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DEFAULT ON UPDATE - column value for updates

Sven W.
Sven W. Member Posts: 10,535 Gold Crown
edited Oct 13, 2016 5:48AM in Database Ideas - Ideas

With 12c we can now have a default value based upon things like a sequence or sysdate or a simple expression.

This is great because it can eliminate the need for an BEFORE ROW INSERT trigger.

Which in turn results in much better insert performance.

The same is needed for UPDATES!

Example what works for an INSERT

create sequence tmp_idea_insert_seq cache 10000;create table tmp_idea_insert    (    id                number default tmp_idea_insert_seq.nextval not null        ,name          varchar2(100 byte)       ,inserted_by varchar2(128) default coalesce(sys_context('userenv','client_identifier'),sys_context('userenv','session_user'))  not null       ,inserted_on date default sysdate not null    );   insert into tmp_idea_insert (name) values ('Test');select * from tmp_idea_insert; 

ID    NAME    INSERTED_BY    INSERTED_ON

1    Test    MYSELF  13.10.16 11:36:13

Of cause this is not restricted to an insert. However during an insert the old value is NULL therefore the default value kicks in.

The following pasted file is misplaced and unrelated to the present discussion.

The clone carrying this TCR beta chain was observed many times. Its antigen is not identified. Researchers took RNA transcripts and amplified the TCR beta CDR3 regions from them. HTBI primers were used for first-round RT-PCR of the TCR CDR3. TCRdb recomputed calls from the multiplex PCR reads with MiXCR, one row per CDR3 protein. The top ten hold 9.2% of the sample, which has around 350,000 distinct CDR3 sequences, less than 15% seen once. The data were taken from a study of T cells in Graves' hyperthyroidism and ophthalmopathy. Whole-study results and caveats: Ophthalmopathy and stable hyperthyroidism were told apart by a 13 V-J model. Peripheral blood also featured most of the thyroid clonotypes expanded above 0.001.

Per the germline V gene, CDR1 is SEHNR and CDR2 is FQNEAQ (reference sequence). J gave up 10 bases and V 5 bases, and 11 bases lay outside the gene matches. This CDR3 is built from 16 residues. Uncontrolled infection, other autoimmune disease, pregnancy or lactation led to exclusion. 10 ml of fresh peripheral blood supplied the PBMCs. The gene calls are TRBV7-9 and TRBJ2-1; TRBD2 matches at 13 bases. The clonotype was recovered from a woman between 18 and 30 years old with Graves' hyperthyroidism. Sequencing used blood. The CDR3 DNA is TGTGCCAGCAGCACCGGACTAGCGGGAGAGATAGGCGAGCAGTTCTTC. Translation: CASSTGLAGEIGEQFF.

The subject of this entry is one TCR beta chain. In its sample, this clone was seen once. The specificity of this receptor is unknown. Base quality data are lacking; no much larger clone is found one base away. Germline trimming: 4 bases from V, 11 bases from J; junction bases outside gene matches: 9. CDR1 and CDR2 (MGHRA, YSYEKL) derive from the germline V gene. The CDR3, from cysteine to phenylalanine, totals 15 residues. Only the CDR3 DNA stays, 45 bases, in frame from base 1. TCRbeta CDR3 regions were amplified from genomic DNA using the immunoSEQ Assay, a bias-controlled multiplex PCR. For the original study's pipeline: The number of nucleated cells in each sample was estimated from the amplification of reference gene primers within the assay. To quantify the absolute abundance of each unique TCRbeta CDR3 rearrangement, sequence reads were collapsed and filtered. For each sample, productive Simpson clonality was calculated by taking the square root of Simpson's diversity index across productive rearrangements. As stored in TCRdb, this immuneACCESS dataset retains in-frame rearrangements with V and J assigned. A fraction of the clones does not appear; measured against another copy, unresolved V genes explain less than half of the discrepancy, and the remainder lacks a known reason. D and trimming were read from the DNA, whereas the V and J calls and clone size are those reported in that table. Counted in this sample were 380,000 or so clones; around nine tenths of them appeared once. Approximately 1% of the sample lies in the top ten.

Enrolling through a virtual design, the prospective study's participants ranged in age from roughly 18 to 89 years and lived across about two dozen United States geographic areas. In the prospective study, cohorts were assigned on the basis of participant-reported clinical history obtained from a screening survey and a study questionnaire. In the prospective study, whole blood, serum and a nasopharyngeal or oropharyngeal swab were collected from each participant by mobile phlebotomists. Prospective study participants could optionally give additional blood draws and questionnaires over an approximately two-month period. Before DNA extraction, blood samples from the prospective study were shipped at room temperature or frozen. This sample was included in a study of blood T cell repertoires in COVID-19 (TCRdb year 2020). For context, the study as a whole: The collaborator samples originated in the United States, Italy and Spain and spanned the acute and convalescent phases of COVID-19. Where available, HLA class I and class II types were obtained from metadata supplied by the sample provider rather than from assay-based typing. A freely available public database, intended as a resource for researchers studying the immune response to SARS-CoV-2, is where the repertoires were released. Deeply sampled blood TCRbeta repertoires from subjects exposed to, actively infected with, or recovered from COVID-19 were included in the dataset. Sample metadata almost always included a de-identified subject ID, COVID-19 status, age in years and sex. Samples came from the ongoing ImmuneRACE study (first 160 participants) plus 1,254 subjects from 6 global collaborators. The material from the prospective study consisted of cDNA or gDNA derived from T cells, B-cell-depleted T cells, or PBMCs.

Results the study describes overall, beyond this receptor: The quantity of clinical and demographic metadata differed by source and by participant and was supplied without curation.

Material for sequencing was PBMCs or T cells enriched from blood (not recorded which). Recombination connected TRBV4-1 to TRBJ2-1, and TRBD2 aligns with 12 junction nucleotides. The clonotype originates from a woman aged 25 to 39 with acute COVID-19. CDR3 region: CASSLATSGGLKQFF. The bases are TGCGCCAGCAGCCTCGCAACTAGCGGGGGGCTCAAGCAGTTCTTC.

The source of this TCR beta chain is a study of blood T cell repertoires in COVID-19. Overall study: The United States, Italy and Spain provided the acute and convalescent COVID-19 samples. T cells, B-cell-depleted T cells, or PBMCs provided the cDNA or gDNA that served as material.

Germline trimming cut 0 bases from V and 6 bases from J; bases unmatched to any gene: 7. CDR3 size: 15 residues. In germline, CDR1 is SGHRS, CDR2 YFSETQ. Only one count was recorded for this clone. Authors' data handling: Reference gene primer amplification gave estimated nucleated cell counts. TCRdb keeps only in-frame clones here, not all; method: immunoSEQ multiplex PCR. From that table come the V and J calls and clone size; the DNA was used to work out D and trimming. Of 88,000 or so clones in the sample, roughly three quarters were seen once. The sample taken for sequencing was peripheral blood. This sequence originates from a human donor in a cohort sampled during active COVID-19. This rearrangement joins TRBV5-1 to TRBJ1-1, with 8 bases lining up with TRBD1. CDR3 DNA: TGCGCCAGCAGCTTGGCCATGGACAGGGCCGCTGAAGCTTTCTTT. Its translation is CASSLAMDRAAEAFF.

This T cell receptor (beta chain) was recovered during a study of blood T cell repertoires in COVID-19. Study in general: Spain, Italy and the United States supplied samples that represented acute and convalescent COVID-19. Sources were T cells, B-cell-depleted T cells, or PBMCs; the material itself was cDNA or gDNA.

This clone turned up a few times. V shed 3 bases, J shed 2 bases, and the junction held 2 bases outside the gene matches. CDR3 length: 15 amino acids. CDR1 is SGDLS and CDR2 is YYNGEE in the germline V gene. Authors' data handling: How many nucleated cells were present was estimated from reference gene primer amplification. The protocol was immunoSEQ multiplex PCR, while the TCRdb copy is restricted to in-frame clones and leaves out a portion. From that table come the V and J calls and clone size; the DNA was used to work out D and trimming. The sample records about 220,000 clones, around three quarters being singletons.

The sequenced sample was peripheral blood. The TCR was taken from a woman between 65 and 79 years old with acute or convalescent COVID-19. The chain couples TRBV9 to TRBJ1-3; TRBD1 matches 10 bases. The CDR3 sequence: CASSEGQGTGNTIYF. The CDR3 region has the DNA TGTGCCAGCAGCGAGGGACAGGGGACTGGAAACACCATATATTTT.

Proposed syntax enhancement

create sequence tmp_idea_update_seq cache 10000;create table tmp_idea_update   (    id                  number default tmp_idea_insert_seq.nextval not null          ,name          varchar2(100 byte)        ,inserted_by  varchar2(128) default coalesce(sys_context('userenv','client_identifier'),sys_context('userenv','session_user'))  not null        ,inserted_on  date default sysdate not null         ,updated_by varchar2(128) default on update coalesce(sys_context('userenv','client_identifier'),sys_context('userenv','session_user'))          ,updated_on date default on update sysdate    );

So that we can then do inserts and updates without the need for the typical AUDIT column triggers.

Syntax could also use the keyword ALWAYS instead of DEFAULT On UPDATE. This might be a bit more in line with the current logic.

Sven W.Marco MischkeMathias ZarickWilliam RobertsonN BourgesPhilipp SalvisbergJorge Rimblasulohmann1244776User_JDNQ2Jeffrey Kempuser8937694AndyLuuAlbert Nelson AJohn_Kpnosko3808699Rainer Stenzel48f5a7f3-e768-49bd-a30e-c57a99479165Chase Marler3821423Lukas EderRichard Soule21dc3839-8b72-4090-b089-35cabc52daabJosh-OracleBilly Verreynnelead1111User_2KT88BartCernRostislav KushnirenkoJeff Kemp-Oracleandre.psantos
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  • Mike Kutz
    Mike Kutz Member Posts: 6,195 Silver Crown